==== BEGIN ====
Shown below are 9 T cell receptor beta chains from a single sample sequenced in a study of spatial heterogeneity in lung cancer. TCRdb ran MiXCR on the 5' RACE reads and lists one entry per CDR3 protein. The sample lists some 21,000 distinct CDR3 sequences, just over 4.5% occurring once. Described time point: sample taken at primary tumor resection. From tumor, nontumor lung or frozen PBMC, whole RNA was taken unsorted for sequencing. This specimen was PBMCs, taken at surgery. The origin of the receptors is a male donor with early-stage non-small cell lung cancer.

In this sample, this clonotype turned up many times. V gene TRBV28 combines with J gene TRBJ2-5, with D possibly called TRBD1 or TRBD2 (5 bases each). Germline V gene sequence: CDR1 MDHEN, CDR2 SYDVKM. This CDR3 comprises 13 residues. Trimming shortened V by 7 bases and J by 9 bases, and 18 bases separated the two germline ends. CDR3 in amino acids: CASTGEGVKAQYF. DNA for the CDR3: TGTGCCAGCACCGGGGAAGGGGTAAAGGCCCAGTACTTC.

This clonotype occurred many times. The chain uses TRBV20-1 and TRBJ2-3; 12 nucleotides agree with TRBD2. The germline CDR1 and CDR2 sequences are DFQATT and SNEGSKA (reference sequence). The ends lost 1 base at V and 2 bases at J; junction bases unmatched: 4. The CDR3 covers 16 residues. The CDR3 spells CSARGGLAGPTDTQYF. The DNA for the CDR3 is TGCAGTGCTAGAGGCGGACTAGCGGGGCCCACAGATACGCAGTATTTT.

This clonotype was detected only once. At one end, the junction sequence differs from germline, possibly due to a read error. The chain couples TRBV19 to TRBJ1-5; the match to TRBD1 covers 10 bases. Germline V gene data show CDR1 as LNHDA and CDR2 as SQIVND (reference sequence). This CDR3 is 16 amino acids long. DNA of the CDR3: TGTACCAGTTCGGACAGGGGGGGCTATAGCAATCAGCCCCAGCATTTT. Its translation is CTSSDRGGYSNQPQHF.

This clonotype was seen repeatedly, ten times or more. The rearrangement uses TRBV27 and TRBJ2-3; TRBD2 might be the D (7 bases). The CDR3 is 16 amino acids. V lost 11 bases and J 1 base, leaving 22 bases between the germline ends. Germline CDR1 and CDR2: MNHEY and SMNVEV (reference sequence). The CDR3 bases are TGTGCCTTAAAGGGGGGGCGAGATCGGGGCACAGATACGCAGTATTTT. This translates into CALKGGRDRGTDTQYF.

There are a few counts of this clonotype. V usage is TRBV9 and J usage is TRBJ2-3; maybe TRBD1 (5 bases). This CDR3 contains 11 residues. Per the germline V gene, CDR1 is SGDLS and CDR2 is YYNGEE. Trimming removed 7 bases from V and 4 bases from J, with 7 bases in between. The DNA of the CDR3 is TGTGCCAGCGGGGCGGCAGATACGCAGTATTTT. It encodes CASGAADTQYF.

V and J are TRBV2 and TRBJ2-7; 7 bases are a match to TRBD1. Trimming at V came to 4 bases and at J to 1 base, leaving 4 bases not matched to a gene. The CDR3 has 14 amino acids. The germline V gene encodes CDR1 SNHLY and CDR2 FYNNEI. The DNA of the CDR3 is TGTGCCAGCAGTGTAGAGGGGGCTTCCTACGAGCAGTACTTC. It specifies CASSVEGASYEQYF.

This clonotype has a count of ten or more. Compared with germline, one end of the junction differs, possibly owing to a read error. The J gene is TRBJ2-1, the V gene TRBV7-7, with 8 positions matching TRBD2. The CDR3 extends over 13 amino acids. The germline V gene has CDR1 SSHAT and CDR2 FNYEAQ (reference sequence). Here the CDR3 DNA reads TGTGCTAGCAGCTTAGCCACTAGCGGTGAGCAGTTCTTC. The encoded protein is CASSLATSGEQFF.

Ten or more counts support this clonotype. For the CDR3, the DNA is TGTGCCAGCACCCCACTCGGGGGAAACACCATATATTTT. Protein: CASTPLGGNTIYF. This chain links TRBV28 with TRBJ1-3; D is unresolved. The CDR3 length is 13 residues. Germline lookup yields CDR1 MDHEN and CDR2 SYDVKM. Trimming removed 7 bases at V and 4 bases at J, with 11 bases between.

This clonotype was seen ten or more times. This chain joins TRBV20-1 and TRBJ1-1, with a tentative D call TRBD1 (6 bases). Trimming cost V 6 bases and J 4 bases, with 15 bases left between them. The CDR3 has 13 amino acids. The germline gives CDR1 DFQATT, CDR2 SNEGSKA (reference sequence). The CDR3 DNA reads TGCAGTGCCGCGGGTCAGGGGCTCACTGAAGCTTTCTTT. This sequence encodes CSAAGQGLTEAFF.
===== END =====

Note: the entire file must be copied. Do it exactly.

Shown below are 9 T cell receptor beta chains from a single sample sequenced in a study of spatial heterogeneity in lung cancer. TCRdb ran MiXCR on the 5' RACE reads and lists one entry per CDR3 protein. The sample lists some 21,000 distinct CDR3 sequences, just over 4.5% occurring once. Described time point: sample taken at primary tumor resection. From tumor, nontumor lung or frozen PBMC, whole RNA was taken unsorted for sequencing. This specimen was PBMCs, taken at surgery. The origin of the receptors is a male donor with early-stage non-small cell lung cancer.

In this sample, this clonotype turned up many times. V gene TRBV28 combines with J gene TRBJ2-5, with D possibly called TRBD1 or TRBD2 (5 bases each). Germline V gene sequence: CDR1 MDHEN, CDR2 SYDVKM. This CDR3 comprises 13 residues. Trimming shortened V by 7 bases and J by 9 bases, and 18 bases separated the two germline ends. CDR3 in amino acids: CASTGEGVKAQYF. DNA for the CDR3: TGTGCCAGCACCGGGGAAGGGGTAAAGGCCCAGTACTTC.

This clonotype occurred many times. The chain uses TRBV20-1 and TRBJ2-3; 12 nucleotides agree with TRBD2. The germline CDR1 and CDR2 sequences are DFQATT and SNEGSKA (reference sequence). The ends lost 1 base at V and 2 bases at J; junction bases unmatched: 4. The CDR3 covers 16 residues. The CDR3 spells CSARGGLAGPTDTQYF. The DNA for the CDR3 is TGCAGTGCTAGAGGCGGACTAGCGGGGCCCACAGATACGCAGTATTTT.

This clonotype was detected only once. At one end, the junction sequence differs from germline, possibly due to a read error. The chain couples TRBV19 to TRBJ1-5; the match to TRBD1 covers 10 bases. Germline V gene data show CDR1 as LNHDA and CDR2 as SQIVND (reference sequence). This CDR3 is 16 amino acids long. DNA of the CDR3: TGTACCAGTTCGGACAGGGGGGGCTATAGCAATCAGCCCCAGCATTTT. Its translation is CTSSDRGGYSNQPQHF.

This clonotype was seen repeatedly, ten times or more. The rearrangement uses TRBV27 and TRBJ2-3; TRBD2 might be the D (7 bases). The CDR3 is 16 amino acids. V lost 11 bases and J 1 base, leaving 22 bases between the germline ends. Germline CDR1 and CDR2: MNHEY and SMNVEV (reference sequence). The CDR3 bases are TGTGCCTTAAAGGGGGGGCGAGATCGGGGCACAGATACGCAGTATTTT. This translates into CALKGGRDRGTDTQYF.

There are a few counts of this clonotype. V usage is TRBV9 and J usage is TRBJ2-3; maybe TRBD1 (5 bases). This CDR3 contains 11 residues. Per the germline V gene, CDR1 is SGDLS and CDR2 is YYNGEE. Trimming removed 7 bases from V and 4 bases from J, with 7 bases in between. The DNA of the CDR3 is TGTGCCAGCGGGGCGGCAGATACGCAGTATTTT. It encodes CASGAADTQYF.

V and J are TRBV2 and TRBJ2-7; 7 bases are a match to TRBD1. Trimming at V came to 4 bases and at J to 1 base, leaving 4 bases not matched to a gene. The CDR3 has 14 amino acids. The germline V gene encodes CDR1 SNHLY and CDR2 FYNNEI. The DNA of the CDR3 is TGTGCCAGCAGTGTAGAGGGGGCTTCCTACGAGCAGTACTTC. It specifies CASSVEGASYEQYF.

This clonotype has a count of ten or more. Compared with germline, one end of the junction differs, possibly owing to a read error. The J gene is TRBJ2-1, the V gene TRBV7-7, with 8 positions matching TRBD2. The CDR3 extends over 13 amino acids. The germline V gene has CDR1 SSHAT and CDR2 FNYEAQ (reference sequence). Here the CDR3 DNA reads TGTGCTAGCAGCTTAGCCACTAGCGGTGAGCAGTTCTTC. The encoded protein is CASSLATSGEQFF.

Ten or more counts support this clonotype. For the CDR3, the DNA is TGTGCCAGCACCCCACTCGGGGGAAACACCATATATTTT. Protein: CASTPLGGNTIYF. This chain links TRBV28 with TRBJ1-3; D is unresolved. The CDR3 length is 13 residues. Germline lookup yields CDR1 MDHEN and CDR2 SYDVKM. Trimming removed 7 bases at V and 4 bases at J, with 11 bases between.

This clonotype was seen ten or more times. This chain joins TRBV20-1 and TRBJ1-1, with a tentative D call TRBD1 (6 bases). Trimming cost V 6 bases and J 4 bases, with 15 bases left between them. The CDR3 has 13 amino acids. The germline gives CDR1 DFQATT, CDR2 SNEGSKA (reference sequence). The CDR3 DNA reads TGCAGTGCCGCGGGTCAGGGGCTCACTGAAGCTTTCTTT. This sequence encodes CSAAGQGLTEAFF.